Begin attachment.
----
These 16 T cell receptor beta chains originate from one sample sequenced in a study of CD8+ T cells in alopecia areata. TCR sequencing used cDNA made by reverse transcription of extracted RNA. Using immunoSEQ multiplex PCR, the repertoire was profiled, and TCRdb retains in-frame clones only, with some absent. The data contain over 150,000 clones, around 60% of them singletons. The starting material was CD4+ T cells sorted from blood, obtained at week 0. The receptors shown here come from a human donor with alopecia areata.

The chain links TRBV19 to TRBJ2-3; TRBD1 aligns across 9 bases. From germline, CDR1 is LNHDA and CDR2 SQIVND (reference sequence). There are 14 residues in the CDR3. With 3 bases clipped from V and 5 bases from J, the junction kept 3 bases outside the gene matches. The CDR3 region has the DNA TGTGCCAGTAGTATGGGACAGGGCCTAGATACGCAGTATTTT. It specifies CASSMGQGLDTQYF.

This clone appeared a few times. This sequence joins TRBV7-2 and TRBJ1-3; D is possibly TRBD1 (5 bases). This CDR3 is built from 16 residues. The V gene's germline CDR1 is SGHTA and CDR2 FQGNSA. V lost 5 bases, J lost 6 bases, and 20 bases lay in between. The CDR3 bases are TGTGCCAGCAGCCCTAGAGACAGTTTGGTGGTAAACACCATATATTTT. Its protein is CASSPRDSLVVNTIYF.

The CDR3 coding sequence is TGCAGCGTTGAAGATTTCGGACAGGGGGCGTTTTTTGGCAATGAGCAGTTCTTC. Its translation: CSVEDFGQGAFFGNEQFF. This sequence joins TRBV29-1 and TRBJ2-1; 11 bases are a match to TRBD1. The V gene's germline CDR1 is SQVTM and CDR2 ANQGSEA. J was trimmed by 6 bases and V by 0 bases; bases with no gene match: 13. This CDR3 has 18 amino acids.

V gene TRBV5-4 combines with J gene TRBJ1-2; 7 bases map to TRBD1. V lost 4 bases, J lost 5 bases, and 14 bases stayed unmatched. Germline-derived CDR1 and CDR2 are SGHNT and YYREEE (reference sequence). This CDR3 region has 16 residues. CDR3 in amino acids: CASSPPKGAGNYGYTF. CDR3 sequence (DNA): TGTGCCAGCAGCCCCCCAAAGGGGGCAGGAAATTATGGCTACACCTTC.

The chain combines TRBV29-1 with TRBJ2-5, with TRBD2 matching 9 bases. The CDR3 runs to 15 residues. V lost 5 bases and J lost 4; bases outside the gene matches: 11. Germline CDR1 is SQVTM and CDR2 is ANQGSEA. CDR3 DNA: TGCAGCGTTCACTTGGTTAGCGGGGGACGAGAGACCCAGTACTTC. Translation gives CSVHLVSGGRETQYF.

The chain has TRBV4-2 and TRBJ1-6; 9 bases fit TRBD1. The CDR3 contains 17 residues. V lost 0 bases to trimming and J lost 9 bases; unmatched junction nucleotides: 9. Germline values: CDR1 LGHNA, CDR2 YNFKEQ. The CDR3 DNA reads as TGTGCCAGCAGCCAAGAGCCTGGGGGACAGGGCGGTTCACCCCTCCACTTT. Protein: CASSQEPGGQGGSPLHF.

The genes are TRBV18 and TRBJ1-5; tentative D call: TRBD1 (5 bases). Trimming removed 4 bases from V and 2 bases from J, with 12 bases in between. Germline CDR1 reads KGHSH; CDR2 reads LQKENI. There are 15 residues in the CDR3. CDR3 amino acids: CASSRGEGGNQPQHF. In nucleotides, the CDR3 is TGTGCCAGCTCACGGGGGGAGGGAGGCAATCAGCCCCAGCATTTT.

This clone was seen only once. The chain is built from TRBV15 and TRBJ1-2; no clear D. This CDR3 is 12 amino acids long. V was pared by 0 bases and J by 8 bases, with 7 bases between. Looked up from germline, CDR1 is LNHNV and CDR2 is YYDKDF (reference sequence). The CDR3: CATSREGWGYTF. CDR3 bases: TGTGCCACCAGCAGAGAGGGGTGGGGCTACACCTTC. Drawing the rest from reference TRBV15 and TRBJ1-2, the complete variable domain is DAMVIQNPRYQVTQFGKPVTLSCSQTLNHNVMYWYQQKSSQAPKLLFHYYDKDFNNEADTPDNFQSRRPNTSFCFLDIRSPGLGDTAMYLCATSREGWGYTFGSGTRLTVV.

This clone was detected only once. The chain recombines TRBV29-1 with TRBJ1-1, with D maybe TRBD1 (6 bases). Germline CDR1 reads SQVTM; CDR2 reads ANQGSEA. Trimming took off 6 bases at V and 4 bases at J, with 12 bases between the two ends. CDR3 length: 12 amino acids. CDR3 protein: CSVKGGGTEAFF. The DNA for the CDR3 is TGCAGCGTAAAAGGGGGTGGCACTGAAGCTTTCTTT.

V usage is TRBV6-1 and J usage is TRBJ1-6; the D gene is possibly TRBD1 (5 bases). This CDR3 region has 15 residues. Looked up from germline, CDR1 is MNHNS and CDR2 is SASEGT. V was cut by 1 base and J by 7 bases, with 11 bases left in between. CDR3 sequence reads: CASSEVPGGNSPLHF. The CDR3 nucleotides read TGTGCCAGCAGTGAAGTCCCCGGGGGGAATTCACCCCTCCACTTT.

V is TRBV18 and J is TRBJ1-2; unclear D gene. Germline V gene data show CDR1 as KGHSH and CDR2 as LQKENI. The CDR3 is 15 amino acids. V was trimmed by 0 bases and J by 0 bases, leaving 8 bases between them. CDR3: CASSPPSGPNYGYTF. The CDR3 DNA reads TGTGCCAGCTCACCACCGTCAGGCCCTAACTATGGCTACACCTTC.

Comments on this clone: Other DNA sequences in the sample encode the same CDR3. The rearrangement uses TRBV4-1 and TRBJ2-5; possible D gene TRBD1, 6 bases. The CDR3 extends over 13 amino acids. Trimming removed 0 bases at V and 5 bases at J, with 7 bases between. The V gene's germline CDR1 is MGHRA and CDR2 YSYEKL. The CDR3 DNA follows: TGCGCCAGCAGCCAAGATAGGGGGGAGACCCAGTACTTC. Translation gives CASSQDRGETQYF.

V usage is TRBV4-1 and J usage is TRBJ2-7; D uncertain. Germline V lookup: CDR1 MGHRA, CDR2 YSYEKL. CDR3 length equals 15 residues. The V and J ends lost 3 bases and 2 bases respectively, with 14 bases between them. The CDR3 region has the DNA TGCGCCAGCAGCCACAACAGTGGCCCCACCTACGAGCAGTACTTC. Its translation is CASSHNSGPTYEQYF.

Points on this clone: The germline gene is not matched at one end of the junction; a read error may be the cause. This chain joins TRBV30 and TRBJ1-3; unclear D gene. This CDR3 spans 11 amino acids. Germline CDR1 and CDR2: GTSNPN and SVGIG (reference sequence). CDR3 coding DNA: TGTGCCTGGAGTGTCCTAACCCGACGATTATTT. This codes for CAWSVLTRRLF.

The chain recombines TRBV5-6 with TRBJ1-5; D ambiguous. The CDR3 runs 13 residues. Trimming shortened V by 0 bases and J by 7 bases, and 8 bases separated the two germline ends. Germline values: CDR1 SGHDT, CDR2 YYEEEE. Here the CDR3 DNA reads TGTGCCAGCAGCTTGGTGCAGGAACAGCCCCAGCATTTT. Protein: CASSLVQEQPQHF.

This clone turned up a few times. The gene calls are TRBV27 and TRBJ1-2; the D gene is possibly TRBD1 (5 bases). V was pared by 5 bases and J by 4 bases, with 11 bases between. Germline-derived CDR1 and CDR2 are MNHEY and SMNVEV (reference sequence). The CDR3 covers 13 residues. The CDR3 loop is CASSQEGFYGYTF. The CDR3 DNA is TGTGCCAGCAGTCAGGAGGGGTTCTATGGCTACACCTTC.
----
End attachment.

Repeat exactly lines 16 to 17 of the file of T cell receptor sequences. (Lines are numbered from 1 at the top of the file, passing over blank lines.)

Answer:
The chain recombines TRBV5-6 with TRBJ1-5; D ambiguous. The CDR3 runs 13 residues. Trimming shortened V by 0 bases and J by 7 bases, and 8 bases separated the two germline ends. Germline values: CDR1 SGHDT, CDR2 YYEEEE. Here the CDR3 DNA reads TGTGCCAGCAGCTTGGTGCAGGAACAGCCCCAGCATTTT. Protein: CASSLVQEQPQHF.

This clone turned up a few times. The gene calls are TRBV27 and TRBJ1-2; the D gene is possibly TRBD1 (5 bases). V was pared by 5 bases and J by 4 bases, with 11 bases between. Germline-derived CDR1 and CDR2 are MNHEY and SMNVEV (reference sequence). The CDR3 covers 13 residues. The CDR3 loop is CASSQEGFYGYTF. The CDR3 DNA is TGTGCCAGCAGTCAGGAGGGGTTCTATGGCTACACCTTC.